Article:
OK, similar questions may have been asked over and over again, but I would like to know how much time it takes to learn the piano. I am almost 34 (male), and have never taken any piano lessons before and I almost forgot everything I learned from music classes in my elementary school through high school.

I am not interested in playing classical or jazz, and I do not want to be a musician. I just want to play some popular songs I like for my own amusement. For example, these are the songs I would like to play.

I did some Google search and the first article told me that to learn to play the piano, I have to practice 4 hours a day, 5 days a week, for the next 15 years. The article said not to worry because if even one starts at one's 40, one would be fluent at 55, and could enjoy 20 or more years of one's life playing the piano.

I do not know what level of fluency that estimation targets. Can I actually be fluent in piano in some years on my age?

  • 2
    You say you've never taken any piano lessons BEFORE. I would hope this indicates that you ARE going to take lessons. A teacher will short-circuit the amount of time quoted here. Obviously, one can learn anything, given enough time (and application), but a teacher is worth many, many books/web lessons/etc.
    – Tim
    Commented Feb 4, 2014 at 15:43
  • Thank you, Tim. There are not many piano academy (forgive me, if this is a wrong term) for adults where I live, most of them are for kids. I am considering possibilities. Commented Feb 5, 2014 at 10:01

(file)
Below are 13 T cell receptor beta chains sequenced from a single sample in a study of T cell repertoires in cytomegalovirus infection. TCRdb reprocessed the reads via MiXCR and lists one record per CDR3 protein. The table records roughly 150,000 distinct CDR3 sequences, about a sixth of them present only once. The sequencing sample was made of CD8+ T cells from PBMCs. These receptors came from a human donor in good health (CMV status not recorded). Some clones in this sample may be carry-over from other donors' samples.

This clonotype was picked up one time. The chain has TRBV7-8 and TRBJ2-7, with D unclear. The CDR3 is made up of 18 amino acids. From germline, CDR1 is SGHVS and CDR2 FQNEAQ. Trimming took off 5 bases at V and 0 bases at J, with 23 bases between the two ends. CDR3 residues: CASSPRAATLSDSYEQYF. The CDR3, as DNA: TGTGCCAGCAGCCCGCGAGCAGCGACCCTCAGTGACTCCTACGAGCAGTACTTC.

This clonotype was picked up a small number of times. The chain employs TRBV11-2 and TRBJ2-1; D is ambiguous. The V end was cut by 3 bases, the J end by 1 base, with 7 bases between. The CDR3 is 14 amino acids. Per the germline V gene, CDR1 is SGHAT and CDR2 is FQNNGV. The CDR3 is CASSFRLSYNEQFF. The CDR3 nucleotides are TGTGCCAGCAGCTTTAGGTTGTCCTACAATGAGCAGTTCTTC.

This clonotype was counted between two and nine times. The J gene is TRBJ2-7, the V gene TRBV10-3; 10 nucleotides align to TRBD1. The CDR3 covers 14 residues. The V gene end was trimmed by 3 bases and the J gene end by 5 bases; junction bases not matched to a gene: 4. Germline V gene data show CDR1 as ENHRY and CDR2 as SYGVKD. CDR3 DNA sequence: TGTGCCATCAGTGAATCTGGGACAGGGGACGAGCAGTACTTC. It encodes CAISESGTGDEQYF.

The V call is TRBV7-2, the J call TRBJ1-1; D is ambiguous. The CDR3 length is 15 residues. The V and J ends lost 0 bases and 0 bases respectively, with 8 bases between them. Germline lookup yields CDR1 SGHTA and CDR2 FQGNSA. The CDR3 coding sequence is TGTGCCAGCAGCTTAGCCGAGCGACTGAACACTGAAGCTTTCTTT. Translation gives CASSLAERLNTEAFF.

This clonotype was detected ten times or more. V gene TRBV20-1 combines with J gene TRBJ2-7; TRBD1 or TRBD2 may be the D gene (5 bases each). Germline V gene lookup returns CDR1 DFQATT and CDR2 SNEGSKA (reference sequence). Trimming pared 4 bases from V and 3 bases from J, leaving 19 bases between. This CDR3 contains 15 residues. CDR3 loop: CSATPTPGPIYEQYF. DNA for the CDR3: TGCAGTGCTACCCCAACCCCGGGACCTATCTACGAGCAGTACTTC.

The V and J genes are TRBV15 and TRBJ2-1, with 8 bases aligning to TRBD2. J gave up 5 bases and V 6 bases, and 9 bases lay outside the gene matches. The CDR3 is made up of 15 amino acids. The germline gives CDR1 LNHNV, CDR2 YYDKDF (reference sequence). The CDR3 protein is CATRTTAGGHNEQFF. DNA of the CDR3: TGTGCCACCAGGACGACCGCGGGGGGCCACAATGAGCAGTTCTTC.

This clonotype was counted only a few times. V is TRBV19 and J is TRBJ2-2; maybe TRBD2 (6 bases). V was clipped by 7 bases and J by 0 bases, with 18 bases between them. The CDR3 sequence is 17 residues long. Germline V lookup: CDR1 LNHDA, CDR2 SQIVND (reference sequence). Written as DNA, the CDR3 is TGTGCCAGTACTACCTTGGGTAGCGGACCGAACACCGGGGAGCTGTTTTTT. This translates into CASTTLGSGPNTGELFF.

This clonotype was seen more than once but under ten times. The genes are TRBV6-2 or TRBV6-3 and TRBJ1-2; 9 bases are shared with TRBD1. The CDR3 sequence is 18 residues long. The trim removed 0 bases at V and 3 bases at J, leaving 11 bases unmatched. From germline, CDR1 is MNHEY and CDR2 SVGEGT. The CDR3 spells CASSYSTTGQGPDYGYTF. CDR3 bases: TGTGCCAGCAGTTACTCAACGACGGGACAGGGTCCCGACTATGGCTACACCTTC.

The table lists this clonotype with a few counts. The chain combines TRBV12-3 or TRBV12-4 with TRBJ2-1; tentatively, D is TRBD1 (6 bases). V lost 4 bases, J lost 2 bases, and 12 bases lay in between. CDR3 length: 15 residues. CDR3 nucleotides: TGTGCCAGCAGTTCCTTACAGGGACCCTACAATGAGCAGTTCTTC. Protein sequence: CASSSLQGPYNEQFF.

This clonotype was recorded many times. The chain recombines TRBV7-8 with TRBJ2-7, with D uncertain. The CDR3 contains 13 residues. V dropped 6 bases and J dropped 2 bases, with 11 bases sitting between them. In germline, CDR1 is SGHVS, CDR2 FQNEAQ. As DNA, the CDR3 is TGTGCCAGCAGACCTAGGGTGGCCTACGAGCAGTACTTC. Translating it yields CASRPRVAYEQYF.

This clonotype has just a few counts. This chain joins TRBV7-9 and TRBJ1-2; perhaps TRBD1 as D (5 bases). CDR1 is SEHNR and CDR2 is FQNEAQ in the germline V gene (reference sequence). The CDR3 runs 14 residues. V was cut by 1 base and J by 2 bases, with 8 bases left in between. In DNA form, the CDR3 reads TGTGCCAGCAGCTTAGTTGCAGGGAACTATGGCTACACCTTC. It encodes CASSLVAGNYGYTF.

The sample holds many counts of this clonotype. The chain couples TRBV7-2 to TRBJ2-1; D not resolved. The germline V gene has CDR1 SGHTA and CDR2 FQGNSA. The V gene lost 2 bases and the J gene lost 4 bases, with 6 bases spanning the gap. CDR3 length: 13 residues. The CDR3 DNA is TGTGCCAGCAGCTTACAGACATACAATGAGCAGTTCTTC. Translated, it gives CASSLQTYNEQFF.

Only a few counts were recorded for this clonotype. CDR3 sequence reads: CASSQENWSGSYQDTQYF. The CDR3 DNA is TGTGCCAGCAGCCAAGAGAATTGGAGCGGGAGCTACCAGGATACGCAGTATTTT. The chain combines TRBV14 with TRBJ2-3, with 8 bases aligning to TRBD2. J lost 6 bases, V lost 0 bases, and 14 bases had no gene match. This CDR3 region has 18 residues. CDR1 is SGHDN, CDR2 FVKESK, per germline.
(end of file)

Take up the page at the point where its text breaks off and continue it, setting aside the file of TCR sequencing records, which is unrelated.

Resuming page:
• The idea of "fluency" is very arbitrary. You will never be entirely satisfied with your playing, which is part of the attraction of learning. The other part of the attraction is that the more you work at it, the better you get.
    – BobRodes
    Commented Feb 6, 2014 at 16:53
  • No, I originally did not ask about fluency. My question was modified by the moderator. I asked how much time it would take to be able to play songs like in the videos. Commented Feb 7, 2014 at 0:53
  • I only started seriously playing piano about 4 years ago. For 2 years I took lessons from a classical teacher, which had a serious deficiency - we covered was "how you play the notes on the page", not chords or theory at all. In the past 2 years I've taken rock lessons and played with a band. Since I'm forced to improvise over chord charts vs. written music, I've studied theory, which has enabled me to pick up songs much more quickly, especially pop and rock. If you want to learn quickly, make sure to study theory just as much as what note on the page is what note on the keyboard!
    – tarun
    Commented Feb 6, 2015 at 13:19

7 Answers 7